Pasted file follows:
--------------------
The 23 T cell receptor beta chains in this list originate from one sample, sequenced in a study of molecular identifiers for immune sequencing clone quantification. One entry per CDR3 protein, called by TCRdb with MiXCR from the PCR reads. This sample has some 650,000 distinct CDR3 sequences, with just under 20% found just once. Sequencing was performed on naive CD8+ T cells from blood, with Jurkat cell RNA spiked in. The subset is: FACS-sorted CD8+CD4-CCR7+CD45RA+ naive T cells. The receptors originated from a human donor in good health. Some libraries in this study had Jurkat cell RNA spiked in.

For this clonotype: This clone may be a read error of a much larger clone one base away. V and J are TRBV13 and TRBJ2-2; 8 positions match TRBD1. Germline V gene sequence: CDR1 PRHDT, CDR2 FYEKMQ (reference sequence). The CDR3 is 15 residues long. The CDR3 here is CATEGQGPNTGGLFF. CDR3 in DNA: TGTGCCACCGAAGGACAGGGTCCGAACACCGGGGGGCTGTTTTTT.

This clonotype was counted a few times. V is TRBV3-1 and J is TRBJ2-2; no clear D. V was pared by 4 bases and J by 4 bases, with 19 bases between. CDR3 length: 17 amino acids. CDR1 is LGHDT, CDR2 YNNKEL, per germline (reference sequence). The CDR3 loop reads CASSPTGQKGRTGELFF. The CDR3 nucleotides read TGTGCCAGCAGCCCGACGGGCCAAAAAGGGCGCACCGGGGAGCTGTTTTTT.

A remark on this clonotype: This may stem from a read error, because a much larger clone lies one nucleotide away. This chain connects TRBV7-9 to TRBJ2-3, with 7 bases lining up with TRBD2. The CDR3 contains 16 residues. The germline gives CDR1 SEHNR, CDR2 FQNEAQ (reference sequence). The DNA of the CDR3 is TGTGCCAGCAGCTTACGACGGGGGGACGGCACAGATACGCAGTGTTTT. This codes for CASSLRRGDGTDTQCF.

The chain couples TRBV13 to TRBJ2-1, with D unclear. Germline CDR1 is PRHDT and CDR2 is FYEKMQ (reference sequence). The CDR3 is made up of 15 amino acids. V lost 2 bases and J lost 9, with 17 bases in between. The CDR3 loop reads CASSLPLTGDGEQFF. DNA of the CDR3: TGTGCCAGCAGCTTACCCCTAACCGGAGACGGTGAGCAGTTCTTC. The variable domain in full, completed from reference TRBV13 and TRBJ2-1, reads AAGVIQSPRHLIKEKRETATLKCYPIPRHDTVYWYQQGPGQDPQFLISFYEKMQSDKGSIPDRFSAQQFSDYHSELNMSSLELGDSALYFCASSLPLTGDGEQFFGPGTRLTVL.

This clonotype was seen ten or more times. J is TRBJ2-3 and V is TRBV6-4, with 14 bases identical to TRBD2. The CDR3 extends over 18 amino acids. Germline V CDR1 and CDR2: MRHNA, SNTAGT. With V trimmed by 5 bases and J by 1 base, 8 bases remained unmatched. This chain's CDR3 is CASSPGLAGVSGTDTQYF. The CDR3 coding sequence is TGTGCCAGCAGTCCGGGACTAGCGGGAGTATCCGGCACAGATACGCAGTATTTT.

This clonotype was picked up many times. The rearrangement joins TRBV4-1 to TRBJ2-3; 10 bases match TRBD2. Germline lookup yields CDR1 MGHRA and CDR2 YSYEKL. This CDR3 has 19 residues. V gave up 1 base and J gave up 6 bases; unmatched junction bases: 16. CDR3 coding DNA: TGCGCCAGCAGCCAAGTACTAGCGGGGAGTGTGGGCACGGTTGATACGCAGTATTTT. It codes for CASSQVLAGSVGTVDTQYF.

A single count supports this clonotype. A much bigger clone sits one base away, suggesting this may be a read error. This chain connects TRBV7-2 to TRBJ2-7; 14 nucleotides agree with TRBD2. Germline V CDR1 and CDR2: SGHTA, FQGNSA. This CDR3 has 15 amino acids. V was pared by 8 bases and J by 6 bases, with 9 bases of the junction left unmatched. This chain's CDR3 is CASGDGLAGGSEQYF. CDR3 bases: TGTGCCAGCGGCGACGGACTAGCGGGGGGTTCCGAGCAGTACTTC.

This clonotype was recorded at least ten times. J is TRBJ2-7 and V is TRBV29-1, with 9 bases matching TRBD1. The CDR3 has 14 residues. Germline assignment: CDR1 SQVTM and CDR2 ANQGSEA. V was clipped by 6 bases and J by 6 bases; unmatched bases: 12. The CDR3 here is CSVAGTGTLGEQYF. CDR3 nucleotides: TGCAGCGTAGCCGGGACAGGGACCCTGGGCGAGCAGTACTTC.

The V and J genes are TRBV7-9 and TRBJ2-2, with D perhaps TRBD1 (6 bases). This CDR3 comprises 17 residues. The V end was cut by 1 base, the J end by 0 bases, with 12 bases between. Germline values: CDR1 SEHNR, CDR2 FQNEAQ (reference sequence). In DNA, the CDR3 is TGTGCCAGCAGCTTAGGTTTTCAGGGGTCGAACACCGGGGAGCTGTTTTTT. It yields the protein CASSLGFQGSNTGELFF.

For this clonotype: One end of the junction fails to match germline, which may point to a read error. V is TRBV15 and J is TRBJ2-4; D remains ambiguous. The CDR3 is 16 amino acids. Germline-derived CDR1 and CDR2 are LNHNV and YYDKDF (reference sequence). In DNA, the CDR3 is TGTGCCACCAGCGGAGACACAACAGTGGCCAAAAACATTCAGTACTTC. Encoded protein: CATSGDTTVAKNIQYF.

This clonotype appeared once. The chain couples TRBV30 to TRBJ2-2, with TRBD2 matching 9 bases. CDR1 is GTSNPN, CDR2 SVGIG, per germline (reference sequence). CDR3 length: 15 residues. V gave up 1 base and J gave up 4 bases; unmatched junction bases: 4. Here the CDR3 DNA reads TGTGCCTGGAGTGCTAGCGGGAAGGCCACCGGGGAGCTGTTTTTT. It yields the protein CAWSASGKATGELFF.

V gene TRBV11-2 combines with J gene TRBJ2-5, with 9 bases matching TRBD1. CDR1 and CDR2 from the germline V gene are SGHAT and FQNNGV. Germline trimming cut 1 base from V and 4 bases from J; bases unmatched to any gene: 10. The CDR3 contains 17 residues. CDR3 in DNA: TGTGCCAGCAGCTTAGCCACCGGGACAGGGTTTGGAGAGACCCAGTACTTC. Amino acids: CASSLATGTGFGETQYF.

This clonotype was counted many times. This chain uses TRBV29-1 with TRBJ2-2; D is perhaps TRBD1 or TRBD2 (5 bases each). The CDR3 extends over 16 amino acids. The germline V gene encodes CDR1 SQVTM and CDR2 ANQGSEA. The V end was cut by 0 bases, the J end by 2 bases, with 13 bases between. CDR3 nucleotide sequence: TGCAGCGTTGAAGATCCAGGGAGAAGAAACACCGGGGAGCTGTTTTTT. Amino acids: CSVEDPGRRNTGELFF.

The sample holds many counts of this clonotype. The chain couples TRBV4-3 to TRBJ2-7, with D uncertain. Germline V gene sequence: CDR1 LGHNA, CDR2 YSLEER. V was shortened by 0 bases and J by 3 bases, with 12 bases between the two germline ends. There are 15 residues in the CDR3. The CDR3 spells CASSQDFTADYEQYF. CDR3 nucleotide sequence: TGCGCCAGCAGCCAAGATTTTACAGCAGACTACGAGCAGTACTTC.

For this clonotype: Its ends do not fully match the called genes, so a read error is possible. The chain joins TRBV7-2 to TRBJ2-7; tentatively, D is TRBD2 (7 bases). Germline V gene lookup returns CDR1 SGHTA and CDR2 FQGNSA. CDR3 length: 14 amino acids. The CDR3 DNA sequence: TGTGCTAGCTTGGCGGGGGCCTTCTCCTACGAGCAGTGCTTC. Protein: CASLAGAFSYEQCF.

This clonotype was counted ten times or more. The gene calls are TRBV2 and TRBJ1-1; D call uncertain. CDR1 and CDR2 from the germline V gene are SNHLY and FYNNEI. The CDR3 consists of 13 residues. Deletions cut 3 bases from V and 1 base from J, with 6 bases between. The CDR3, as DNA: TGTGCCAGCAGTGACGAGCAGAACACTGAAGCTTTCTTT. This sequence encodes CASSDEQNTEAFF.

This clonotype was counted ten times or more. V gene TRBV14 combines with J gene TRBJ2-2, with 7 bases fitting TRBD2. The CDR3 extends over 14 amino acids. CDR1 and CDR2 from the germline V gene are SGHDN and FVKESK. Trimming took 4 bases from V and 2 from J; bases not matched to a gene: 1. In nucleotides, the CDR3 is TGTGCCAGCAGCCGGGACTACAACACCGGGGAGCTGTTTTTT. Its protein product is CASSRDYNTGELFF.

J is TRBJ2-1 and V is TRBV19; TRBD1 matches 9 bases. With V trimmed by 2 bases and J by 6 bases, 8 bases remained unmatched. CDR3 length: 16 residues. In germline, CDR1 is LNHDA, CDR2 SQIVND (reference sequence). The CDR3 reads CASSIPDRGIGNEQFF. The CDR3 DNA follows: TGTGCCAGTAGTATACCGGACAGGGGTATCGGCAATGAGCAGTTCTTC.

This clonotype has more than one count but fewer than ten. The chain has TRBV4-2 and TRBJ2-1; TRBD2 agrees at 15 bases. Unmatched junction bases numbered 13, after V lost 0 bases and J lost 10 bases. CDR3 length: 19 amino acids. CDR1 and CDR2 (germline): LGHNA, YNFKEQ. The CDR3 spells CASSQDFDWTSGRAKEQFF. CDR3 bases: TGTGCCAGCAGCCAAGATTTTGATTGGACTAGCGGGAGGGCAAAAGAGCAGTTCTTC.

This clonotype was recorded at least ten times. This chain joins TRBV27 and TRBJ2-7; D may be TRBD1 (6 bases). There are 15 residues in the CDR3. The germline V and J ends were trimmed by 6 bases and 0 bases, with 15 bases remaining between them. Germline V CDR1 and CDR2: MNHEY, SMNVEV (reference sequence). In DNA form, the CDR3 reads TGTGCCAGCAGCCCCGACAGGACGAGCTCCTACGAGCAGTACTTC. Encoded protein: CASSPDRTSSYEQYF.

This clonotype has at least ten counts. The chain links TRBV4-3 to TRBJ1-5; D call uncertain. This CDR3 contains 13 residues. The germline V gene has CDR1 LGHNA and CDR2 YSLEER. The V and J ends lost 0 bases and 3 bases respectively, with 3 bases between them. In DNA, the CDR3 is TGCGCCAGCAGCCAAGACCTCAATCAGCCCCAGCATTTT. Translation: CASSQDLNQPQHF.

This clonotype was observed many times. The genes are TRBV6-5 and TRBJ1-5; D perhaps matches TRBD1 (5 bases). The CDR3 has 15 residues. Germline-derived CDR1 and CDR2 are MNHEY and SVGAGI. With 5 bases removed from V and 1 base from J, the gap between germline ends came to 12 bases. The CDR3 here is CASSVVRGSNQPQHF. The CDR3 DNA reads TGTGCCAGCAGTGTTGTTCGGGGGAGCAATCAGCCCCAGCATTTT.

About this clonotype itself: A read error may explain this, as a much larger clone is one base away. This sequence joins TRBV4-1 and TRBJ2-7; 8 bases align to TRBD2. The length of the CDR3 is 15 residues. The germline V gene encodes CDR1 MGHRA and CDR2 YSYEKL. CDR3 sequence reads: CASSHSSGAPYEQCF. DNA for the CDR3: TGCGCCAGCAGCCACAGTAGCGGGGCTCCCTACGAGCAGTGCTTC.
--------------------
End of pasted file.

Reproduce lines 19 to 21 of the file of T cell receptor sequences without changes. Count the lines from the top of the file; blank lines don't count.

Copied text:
J is TRBJ2-1 and V is TRBV19; TRBD1 matches 9 bases. With V trimmed by 2 bases and J by 6 bases, 8 bases remained unmatched. CDR3 length: 16 residues. In germline, CDR1 is LNHDA, CDR2 SQIVND (reference sequence). The CDR3 reads CASSIPDRGIGNEQFF. The CDR3 DNA follows: TGTGCCAGTAGTATACCGGACAGGGGTATCGGCAATGAGCAGTTCTTC.

This clonotype has more than one count but fewer than ten. The chain has TRBV4-2 and TRBJ2-1; TRBD2 agrees at 15 bases. Unmatched junction bases numbered 13, after V lost 0 bases and J lost 10 bases. CDR3 length: 19 amino acids. CDR1 and CDR2 (germline): LGHNA, YNFKEQ. The CDR3 spells CASSQDFDWTSGRAKEQFF. CDR3 bases: TGTGCCAGCAGCCAAGATTTTGATTGGACTAGCGGGAGGGCAAAAGAGCAGTTCTTC.

This clonotype was recorded at least ten times. This chain joins TRBV27 and TRBJ2-7; D may be TRBD1 (6 bases). There are 15 residues in the CDR3. The germline V and J ends were trimmed by 6 bases and 0 bases, with 15 bases remaining between them. Germline V CDR1 and CDR2: MNHEY, SMNVEV (reference sequence). In DNA form, the CDR3 reads TGTGCCAGCAGCCCCGACAGGACGAGCTCCTACGAGCAGTACTTC. Encoded protein: CASSPDRTSSYEQYF.